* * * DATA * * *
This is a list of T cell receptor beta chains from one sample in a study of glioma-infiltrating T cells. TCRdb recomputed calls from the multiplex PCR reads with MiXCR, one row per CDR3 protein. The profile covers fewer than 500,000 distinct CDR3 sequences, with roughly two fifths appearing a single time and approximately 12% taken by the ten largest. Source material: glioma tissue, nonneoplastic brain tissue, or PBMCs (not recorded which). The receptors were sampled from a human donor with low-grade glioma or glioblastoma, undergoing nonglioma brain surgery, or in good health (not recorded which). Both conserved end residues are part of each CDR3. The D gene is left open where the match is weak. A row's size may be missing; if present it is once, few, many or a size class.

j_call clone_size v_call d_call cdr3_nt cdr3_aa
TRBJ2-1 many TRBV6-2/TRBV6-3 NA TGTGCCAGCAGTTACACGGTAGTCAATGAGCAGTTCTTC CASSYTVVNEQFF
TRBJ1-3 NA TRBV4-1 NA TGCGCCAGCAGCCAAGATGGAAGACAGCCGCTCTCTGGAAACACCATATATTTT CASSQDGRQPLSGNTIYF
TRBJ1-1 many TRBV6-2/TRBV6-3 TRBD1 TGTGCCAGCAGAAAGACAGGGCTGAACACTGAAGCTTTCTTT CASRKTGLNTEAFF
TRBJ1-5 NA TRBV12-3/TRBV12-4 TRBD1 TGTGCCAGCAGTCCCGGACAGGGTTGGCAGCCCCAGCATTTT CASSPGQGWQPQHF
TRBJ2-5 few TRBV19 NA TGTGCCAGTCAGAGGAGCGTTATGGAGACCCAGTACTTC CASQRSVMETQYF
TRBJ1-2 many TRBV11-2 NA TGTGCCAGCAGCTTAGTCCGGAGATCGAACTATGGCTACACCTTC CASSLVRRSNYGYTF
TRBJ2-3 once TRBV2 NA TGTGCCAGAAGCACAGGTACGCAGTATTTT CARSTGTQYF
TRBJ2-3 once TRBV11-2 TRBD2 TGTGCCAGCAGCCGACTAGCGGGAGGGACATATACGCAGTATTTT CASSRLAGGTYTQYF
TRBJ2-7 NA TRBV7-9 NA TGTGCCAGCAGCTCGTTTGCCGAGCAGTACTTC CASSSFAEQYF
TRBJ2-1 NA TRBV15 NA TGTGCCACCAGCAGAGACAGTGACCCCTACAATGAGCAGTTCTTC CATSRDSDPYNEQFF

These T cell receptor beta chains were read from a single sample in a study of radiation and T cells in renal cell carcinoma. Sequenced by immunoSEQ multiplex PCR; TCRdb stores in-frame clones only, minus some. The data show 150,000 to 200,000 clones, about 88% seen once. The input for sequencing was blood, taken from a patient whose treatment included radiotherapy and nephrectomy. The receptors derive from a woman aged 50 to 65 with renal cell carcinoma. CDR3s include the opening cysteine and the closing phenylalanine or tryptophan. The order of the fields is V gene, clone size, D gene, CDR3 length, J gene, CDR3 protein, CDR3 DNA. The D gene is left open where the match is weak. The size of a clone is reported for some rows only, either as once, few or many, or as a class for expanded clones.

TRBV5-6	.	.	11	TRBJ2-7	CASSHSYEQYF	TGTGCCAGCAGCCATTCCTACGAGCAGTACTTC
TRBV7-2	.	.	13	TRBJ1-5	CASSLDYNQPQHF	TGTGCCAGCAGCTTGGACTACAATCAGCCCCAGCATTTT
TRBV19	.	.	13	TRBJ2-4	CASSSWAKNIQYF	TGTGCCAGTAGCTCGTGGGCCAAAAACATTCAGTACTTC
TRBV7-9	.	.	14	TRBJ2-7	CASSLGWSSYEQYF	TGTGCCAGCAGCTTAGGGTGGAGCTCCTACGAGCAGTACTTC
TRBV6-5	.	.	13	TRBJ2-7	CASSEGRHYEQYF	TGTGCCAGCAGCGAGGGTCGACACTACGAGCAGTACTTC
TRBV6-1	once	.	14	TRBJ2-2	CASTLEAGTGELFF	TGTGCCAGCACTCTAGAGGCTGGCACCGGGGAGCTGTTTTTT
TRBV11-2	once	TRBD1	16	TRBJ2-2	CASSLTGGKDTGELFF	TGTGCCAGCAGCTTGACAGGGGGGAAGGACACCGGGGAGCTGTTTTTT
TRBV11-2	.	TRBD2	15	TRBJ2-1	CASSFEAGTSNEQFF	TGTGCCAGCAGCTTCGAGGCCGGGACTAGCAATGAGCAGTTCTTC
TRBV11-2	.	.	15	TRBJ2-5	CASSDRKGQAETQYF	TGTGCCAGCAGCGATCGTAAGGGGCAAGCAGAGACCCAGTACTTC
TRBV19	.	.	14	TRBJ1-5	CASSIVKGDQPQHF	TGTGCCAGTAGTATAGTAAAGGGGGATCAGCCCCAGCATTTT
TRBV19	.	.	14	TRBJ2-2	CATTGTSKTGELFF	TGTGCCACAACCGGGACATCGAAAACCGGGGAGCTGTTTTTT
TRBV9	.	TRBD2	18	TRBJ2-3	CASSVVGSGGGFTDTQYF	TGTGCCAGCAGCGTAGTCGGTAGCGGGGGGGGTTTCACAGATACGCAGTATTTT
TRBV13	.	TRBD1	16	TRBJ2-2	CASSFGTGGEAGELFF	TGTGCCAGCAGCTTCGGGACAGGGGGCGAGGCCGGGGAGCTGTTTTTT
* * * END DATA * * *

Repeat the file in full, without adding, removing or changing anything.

This is a list of T cell receptor beta chains from one sample in a study of glioma-infiltrating T cells. TCRdb recomputed calls from the multiplex PCR reads with MiXCR, one row per CDR3 protein. The profile covers fewer than 500,000 distinct CDR3 sequences, with roughly two fifths appearing a single time and approximately 12% taken by the ten largest. Source material: glioma tissue, nonneoplastic brain tissue, or PBMCs (not recorded which). The receptors were sampled from a human donor with low-grade glioma or glioblastoma, undergoing nonglioma brain surgery, or in good health (not recorded which). Both conserved end residues are part of each CDR3. The D gene is left open where the match is weak. A row's size may be missing; if present it is once, few, many or a size class.

j_call clone_size v_call d_call cdr3_nt cdr3_aa
TRBJ2-1 many TRBV6-2/TRBV6-3 NA TGTGCCAGCAGTTACACGGTAGTCAATGAGCAGTTCTTC CASSYTVVNEQFF
TRBJ1-3 NA TRBV4-1 NA TGCGCCAGCAGCCAAGATGGAAGACAGCCGCTCTCTGGAAACACCATATATTTT CASSQDGRQPLSGNTIYF
TRBJ1-1 many TRBV6-2/TRBV6-3 TRBD1 TGTGCCAGCAGAAAGACAGGGCTGAACACTGAAGCTTTCTTT CASRKTGLNTEAFF
TRBJ1-5 NA TRBV12-3/TRBV12-4 TRBD1 TGTGCCAGCAGTCCCGGACAGGGTTGGCAGCCCCAGCATTTT CASSPGQGWQPQHF
TRBJ2-5 few TRBV19 NA TGTGCCAGTCAGAGGAGCGTTATGGAGACCCAGTACTTC CASQRSVMETQYF
TRBJ1-2 many TRBV11-2 NA TGTGCCAGCAGCTTAGTCCGGAGATCGAACTATGGCTACACCTTC CASSLVRRSNYGYTF
TRBJ2-3 once TRBV2 NA TGTGCCAGAAGCACAGGTACGCAGTATTTT CARSTGTQYF
TRBJ2-3 once TRBV11-2 TRBD2 TGTGCCAGCAGCCGACTAGCGGGAGGGACATATACGCAGTATTTT CASSRLAGGTYTQYF
TRBJ2-7 NA TRBV7-9 NA TGTGCCAGCAGCTCGTTTGCCGAGCAGTACTTC CASSSFAEQYF
TRBJ2-1 NA TRBV15 NA TGTGCCACCAGCAGAGACAGTGACCCCTACAATGAGCAGTTCTTC CATSRDSDPYNEQFF

These T cell receptor beta chains were read from a single sample in a study of radiation and T cells in renal cell carcinoma. Sequenced by immunoSEQ multiplex PCR; TCRdb stores in-frame clones only, minus some. The data show 150,000 to 200,000 clones, about 88% seen once. The input for sequencing was blood, taken from a patient whose treatment included radiotherapy and nephrectomy. The receptors derive from a woman aged 50 to 65 with renal cell carcinoma. CDR3s include the opening cysteine and the closing phenylalanine or tryptophan. The order of the fields is V gene, clone size, D gene, CDR3 length, J gene, CDR3 protein, CDR3 DNA. The D gene is left open where the match is weak. The size of a clone is reported for some rows only, either as once, few or many, or as a class for expanded clones.

TRBV5-6	.	.	11	TRBJ2-7	CASSHSYEQYF	TGTGCCAGCAGCCATTCCTACGAGCAGTACTTC
TRBV7-2	.	.	13	TRBJ1-5	CASSLDYNQPQHF	TGTGCCAGCAGCTTGGACTACAATCAGCCCCAGCATTTT
TRBV19	.	.	13	TRBJ2-4	CASSSWAKNIQYF	TGTGCCAGTAGCTCGTGGGCCAAAAACATTCAGTACTTC
TRBV7-9	.	.	14	TRBJ2-7	CASSLGWSSYEQYF	TGTGCCAGCAGCTTAGGGTGGAGCTCCTACGAGCAGTACTTC
TRBV6-5	.	.	13	TRBJ2-7	CASSEGRHYEQYF	TGTGCCAGCAGCGAGGGTCGACACTACGAGCAGTACTTC
TRBV6-1	once	.	14	TRBJ2-2	CASTLEAGTGELFF	TGTGCCAGCACTCTAGAGGCTGGCACCGGGGAGCTGTTTTTT
TRBV11-2	once	TRBD1	16	TRBJ2-2	CASSLTGGKDTGELFF	TGTGCCAGCAGCTTGACAGGGGGGAAGGACACCGGGGAGCTGTTTTTT
TRBV11-2	.	TRBD2	15	TRBJ2-1	CASSFEAGTSNEQFF	TGTGCCAGCAGCTTCGAGGCCGGGACTAGCAATGAGCAGTTCTTC
TRBV11-2	.	.	15	TRBJ2-5	CASSDRKGQAETQYF	TGTGCCAGCAGCGATCGTAAGGGGCAAGCAGAGACCCAGTACTTC
TRBV19	.	.	14	TRBJ1-5	CASSIVKGDQPQHF	TGTGCCAGTAGTATAGTAAAGGGGGATCAGCCCCAGCATTTT
TRBV19	.	.	14	TRBJ2-2	CATTGTSKTGELFF	TGTGCCACAACCGGGACATCGAAAACCGGGGAGCTGTTTTTT
TRBV9	.	TRBD2	18	TRBJ2-3	CASSVVGSGGGFTDTQYF	TGTGCCAGCAGCGTAGTCGGTAGCGGGGGGGGTTTCACAGATACGCAGTATTTT
TRBV13	.	TRBD1	16	TRBJ2-2	CASSFGTGGEAGELFF	TGTGCCAGCAGCTTCGGGACAGGGGGCGAGGCCGGGGAGCTGTTTTTT